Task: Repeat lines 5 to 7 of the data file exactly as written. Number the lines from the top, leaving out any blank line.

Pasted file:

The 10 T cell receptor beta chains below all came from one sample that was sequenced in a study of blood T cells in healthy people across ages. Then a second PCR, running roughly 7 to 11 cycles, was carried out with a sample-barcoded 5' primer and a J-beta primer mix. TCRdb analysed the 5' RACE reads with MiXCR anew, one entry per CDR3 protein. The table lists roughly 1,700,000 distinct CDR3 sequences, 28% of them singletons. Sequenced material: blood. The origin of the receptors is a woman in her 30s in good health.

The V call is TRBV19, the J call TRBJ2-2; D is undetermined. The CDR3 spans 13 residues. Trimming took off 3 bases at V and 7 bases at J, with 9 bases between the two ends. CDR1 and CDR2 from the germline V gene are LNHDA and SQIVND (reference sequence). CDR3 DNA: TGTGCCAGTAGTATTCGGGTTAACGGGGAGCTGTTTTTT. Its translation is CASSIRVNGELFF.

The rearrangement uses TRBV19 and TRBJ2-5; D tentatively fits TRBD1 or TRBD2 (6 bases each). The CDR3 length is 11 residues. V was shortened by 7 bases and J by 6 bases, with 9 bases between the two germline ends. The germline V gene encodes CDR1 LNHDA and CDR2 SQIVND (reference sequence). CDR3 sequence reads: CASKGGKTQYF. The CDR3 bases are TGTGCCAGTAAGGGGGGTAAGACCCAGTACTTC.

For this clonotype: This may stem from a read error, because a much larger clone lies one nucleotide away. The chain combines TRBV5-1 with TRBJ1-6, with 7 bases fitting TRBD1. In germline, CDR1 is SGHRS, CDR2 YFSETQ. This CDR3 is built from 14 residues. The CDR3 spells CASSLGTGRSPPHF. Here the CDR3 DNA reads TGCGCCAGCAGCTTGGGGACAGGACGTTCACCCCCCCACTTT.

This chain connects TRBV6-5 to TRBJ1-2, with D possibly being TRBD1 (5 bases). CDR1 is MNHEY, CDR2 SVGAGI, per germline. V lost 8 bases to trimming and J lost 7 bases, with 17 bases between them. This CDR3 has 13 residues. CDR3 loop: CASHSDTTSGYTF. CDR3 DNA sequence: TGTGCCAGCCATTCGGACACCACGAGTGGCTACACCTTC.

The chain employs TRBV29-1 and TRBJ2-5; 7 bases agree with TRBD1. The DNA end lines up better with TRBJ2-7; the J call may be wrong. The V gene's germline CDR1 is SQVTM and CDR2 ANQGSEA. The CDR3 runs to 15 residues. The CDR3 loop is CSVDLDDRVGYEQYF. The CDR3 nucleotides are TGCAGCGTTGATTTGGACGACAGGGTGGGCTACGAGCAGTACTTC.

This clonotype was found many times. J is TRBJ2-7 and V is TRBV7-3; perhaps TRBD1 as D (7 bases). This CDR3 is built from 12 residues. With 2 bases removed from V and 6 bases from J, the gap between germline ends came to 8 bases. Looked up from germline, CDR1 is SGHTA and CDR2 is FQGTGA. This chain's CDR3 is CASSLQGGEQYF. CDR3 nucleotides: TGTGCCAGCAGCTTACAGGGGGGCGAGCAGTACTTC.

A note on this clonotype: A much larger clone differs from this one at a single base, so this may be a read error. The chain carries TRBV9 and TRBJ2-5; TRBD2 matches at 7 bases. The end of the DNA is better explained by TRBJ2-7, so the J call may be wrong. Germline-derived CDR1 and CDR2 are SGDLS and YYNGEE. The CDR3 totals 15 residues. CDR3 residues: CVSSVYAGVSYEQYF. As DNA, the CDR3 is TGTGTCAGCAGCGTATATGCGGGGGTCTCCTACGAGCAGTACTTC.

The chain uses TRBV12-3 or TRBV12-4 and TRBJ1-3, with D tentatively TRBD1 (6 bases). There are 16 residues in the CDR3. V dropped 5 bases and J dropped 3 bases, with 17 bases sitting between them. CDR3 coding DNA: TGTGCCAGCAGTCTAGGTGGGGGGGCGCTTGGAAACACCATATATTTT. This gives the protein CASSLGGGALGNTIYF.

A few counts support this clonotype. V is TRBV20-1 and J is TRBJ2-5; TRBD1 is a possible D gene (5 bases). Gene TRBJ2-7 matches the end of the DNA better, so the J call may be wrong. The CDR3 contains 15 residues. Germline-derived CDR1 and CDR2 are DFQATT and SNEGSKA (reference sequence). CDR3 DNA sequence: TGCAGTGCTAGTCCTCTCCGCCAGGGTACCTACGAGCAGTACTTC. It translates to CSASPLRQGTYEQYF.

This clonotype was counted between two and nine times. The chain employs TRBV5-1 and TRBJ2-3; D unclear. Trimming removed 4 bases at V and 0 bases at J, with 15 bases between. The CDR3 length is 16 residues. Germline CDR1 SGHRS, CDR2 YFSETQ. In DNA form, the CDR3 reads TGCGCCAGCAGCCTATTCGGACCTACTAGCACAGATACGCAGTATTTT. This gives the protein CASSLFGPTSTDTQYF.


This chain connects TRBV6-5 to TRBJ1-2, with D possibly being TRBD1 (5 bases). CDR1 is MNHEY, CDR2 SVGAGI, per germline. V lost 8 bases to trimming and J lost 7 bases, with 17 bases between them. This CDR3 has 13 residues. CDR3 loop: CASHSDTTSGYTF. CDR3 DNA sequence: TGTGCCAGCCATTCGGACACCACGAGTGGCTACACCTTC.

The chain employs TRBV29-1 and TRBJ2-5; 7 bases agree with TRBD1. The DNA end lines up better with TRBJ2-7; the J call may be wrong. The V gene's germline CDR1 is SQVTM and CDR2 ANQGSEA. The CDR3 runs to 15 residues. The CDR3 loop is CSVDLDDRVGYEQYF. The CDR3 nucleotides are TGCAGCGTTGATTTGGACGACAGGGTGGGCTACGAGCAGTACTTC.

This clonotype was found many times. J is TRBJ2-7 and V is TRBV7-3; perhaps TRBD1 as D (7 bases). This CDR3 is built from 12 residues. With 2 bases removed from V and 6 bases from J, the gap between germline ends came to 8 bases. Looked up from germline, CDR1 is SGHTA and CDR2 is FQGTGA. This chain's CDR3 is CASSLQGGEQYF. CDR3 nucleotides: TGTGCCAGCAGCTTACAGGGGGGCGAGCAGTACTTC.